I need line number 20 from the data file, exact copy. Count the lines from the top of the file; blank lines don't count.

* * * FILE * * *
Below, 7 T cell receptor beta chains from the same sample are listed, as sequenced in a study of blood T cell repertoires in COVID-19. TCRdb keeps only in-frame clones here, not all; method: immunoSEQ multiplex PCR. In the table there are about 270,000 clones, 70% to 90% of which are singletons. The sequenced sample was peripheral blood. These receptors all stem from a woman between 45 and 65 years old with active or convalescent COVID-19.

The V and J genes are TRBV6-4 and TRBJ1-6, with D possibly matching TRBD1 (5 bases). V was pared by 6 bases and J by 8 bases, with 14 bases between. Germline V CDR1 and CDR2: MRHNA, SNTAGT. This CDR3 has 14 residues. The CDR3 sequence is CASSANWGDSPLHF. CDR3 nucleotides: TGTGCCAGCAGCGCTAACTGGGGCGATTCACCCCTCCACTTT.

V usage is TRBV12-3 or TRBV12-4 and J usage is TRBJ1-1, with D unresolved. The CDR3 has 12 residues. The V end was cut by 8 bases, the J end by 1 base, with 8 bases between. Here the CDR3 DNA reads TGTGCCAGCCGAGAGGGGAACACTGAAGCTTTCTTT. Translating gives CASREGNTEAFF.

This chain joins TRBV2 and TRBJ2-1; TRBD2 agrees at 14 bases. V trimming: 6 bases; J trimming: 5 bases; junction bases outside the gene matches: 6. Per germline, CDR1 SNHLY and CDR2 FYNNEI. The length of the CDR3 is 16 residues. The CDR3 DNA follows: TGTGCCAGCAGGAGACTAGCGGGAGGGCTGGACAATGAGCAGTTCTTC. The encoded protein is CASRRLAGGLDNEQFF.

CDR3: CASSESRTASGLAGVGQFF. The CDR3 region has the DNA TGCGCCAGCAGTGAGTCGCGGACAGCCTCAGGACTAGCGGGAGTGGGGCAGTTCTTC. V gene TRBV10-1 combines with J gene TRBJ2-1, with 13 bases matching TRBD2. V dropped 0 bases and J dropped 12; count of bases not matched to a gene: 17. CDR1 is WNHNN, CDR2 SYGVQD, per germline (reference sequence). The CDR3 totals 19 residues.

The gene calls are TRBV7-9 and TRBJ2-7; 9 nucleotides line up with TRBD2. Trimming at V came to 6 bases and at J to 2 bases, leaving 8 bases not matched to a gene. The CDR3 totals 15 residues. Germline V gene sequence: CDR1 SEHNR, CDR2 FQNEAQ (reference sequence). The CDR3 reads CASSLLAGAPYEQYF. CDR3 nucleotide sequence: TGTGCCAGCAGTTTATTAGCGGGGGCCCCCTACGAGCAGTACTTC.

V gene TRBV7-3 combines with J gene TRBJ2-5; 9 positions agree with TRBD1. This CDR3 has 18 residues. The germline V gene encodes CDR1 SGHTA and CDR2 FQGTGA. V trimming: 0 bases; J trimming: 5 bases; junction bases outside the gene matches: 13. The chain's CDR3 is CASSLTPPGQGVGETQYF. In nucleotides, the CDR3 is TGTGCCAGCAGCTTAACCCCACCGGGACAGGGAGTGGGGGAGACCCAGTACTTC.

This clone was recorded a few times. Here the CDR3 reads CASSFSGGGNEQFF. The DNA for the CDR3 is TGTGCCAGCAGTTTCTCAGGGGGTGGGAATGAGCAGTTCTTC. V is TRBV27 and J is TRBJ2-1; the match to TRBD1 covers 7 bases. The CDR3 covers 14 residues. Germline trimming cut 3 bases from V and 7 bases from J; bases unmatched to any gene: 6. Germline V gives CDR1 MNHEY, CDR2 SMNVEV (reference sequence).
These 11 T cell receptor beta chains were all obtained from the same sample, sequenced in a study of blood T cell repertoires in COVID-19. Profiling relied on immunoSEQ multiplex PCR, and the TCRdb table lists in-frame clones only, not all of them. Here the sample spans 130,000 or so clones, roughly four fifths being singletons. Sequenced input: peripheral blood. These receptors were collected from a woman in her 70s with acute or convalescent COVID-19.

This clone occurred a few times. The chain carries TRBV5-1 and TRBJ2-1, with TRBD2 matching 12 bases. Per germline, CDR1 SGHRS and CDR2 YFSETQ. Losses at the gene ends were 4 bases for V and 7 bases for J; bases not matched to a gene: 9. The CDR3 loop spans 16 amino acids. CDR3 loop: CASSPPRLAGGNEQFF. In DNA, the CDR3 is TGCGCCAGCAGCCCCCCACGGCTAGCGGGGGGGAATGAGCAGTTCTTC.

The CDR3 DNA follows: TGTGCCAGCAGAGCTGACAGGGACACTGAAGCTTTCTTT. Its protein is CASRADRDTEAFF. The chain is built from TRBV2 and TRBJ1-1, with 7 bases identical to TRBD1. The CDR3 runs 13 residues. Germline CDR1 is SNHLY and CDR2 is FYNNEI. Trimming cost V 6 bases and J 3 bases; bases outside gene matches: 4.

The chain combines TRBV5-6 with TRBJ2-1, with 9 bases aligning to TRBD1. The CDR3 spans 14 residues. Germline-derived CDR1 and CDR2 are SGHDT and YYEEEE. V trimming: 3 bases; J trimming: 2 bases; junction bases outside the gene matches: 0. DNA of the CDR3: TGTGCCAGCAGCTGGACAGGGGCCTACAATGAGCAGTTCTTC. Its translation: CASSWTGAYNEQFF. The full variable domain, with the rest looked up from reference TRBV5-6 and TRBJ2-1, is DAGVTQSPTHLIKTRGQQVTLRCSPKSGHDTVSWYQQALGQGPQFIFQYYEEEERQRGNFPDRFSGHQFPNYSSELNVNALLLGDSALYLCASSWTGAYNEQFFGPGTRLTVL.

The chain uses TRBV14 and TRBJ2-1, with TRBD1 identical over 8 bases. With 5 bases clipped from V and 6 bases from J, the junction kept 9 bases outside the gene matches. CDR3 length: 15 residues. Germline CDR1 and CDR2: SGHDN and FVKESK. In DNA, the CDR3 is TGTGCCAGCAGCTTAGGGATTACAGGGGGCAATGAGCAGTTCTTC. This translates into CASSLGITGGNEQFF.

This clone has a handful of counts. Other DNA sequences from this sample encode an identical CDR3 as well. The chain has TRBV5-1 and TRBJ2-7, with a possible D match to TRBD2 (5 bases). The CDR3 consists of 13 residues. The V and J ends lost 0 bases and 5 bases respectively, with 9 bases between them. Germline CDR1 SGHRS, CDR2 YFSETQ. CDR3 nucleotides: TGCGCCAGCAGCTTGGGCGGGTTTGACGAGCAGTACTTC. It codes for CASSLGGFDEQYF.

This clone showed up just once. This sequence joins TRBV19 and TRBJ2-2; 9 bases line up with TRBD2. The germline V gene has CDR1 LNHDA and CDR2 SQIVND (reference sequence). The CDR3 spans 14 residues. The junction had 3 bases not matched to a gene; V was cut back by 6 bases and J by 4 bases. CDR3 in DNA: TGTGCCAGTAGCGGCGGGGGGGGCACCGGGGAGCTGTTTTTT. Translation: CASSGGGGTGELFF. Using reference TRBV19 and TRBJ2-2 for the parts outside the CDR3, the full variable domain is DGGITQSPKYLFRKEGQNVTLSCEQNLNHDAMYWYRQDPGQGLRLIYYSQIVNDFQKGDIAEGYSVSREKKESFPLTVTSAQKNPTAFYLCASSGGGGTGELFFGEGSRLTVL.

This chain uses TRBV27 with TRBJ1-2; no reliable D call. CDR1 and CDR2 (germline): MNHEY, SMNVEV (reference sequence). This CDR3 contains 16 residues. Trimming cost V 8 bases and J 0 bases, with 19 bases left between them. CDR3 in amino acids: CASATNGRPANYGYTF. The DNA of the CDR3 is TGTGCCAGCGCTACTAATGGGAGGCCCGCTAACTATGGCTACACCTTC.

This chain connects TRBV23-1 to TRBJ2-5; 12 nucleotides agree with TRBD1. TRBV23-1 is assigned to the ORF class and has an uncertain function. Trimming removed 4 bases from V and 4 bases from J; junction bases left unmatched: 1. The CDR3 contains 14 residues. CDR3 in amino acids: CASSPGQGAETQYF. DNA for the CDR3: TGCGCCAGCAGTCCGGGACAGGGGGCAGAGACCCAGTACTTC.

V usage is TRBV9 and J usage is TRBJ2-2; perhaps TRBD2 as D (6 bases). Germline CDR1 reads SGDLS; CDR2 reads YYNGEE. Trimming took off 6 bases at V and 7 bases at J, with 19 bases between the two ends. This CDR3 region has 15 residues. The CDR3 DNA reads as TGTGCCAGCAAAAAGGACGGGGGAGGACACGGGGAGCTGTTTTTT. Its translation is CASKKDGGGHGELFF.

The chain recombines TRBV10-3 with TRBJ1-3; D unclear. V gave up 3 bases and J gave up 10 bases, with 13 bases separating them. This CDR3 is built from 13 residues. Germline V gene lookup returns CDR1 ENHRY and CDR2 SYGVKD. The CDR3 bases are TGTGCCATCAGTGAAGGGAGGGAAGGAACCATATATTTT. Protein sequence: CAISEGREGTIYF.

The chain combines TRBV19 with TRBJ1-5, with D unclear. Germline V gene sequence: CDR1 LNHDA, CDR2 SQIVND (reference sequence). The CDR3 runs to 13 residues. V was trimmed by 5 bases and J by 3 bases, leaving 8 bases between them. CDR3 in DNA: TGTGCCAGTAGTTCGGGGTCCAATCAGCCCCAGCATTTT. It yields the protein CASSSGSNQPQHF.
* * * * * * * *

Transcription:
The chain combines TRBV19 with TRBJ1-5, with D unclear. Germline V gene sequence: CDR1 LNHDA, CDR2 SQIVND (reference sequence). The CDR3 runs to 13 residues. V was trimmed by 5 bases and J by 3 bases, leaving 8 bases between them. CDR3 in DNA: TGTGCCAGTAGTTCGGGGTCCAATCAGCCCCAGCATTTT. It yields the protein CASSSGSNQPQHF.